have it report interesting data on a real-time basis. Temperature data are available not only from traditional sources but from cell phones, car navigation systems, portable GPS devices, and the like. These are just a few examples of expanding range of the disparate types of data of possible interest to the scientific community.

In Dr. Stonebraker’s view, this dramatic increase in data availability calls for the following four capabilities:

  • Locate data sets more effectively. Scientists must be able to discover data sets of interest much more easily than they can today.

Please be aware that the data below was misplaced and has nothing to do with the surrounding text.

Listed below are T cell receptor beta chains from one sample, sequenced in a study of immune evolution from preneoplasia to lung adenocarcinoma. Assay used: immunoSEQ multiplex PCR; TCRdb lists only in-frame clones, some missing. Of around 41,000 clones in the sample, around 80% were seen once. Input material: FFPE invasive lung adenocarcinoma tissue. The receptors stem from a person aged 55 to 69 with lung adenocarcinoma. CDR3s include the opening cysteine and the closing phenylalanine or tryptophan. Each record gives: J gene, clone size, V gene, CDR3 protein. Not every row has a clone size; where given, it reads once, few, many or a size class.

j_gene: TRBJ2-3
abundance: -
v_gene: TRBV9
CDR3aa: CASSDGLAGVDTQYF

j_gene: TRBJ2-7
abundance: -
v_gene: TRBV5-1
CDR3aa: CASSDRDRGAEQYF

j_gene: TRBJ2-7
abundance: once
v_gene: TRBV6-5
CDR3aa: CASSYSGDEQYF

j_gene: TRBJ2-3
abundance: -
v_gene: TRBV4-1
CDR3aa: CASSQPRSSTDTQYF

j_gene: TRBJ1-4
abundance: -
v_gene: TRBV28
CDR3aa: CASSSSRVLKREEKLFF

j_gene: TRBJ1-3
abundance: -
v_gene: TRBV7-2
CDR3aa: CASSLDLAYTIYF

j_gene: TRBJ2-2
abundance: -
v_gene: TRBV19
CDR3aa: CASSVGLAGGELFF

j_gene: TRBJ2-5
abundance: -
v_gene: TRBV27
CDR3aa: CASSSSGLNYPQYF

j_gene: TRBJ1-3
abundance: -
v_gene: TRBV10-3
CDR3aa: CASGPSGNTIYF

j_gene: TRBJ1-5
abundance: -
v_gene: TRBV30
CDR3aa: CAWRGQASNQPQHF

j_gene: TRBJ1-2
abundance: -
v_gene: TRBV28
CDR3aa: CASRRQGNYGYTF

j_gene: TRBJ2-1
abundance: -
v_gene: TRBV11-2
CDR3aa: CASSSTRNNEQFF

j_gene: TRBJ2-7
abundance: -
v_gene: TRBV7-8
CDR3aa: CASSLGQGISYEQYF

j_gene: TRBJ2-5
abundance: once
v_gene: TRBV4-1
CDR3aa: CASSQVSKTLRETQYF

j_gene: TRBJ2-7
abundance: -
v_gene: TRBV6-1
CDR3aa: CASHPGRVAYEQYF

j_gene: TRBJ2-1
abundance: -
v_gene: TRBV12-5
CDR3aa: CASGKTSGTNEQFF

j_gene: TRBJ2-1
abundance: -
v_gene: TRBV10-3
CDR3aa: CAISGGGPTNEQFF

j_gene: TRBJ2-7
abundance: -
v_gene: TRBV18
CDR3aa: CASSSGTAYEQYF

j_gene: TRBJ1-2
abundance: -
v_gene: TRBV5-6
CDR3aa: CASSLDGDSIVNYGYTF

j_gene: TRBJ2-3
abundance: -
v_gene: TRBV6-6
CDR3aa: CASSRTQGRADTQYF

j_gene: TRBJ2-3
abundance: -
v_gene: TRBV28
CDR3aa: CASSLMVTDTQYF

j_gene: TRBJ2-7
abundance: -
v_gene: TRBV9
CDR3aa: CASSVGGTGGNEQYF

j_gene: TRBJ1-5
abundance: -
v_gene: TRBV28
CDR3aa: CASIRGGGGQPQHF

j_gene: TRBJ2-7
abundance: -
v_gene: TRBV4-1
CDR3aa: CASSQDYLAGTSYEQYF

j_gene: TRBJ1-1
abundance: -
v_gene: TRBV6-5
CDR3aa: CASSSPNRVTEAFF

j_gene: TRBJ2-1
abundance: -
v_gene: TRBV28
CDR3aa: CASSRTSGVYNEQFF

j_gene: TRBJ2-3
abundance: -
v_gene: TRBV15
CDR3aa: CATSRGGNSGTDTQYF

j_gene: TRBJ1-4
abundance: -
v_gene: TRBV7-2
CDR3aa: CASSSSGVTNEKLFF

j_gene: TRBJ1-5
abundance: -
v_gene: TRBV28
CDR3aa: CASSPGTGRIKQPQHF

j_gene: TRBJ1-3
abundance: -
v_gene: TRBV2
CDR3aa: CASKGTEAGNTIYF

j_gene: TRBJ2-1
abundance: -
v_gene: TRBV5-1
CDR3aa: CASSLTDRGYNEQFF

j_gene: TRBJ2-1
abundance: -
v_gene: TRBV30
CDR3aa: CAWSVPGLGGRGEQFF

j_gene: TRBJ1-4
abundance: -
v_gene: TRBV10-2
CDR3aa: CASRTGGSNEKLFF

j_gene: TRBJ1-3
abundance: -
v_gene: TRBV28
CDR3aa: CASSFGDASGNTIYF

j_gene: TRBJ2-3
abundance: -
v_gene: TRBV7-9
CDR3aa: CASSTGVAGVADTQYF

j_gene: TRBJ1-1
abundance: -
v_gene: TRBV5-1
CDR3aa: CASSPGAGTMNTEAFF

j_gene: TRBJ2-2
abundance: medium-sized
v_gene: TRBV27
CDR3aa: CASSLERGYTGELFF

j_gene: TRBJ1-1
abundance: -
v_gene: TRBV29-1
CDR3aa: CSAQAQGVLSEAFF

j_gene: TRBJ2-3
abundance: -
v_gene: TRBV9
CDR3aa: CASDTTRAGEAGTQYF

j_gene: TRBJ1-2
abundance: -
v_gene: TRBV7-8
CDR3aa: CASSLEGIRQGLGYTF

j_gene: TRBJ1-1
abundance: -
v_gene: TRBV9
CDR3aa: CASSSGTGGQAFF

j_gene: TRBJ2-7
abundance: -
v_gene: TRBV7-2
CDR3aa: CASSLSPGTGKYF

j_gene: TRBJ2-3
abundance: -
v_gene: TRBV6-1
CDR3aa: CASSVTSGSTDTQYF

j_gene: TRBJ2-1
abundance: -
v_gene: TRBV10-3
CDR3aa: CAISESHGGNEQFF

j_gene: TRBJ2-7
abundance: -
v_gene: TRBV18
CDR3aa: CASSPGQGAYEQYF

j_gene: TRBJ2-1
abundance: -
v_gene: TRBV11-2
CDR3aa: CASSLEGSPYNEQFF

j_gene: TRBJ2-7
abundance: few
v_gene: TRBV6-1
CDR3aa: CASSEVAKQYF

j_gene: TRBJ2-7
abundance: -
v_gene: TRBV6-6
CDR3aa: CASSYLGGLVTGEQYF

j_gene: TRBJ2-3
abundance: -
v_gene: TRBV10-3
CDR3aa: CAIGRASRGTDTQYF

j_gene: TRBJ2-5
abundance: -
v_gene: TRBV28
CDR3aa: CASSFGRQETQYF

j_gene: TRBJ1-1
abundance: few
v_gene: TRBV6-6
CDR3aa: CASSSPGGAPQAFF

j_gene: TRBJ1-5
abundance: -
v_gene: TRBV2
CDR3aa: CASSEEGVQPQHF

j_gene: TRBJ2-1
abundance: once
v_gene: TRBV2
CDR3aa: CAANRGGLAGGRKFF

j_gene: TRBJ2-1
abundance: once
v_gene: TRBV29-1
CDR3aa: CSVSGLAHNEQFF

• Convert data sets easily to a usable format. It should be much easier for scientists to reformat data sets than is currently the norm.

  • Integrate multiple data sets. Since data on the same phenomenon often come from many sources, a scientist needs to readily discover the syntax and semantics of data sets and to convert them to be syntactically and semantically comparable.

  • Process larger data sets. As noted above the scale of scientific data is increasing rapidly.

The benefits of integrating large volumes of data, multiple data sets from different sources, and multiple types of data are enormous, and this integration will enable science to advance more rapidly and in areas heretofore outside the realm of possibility.

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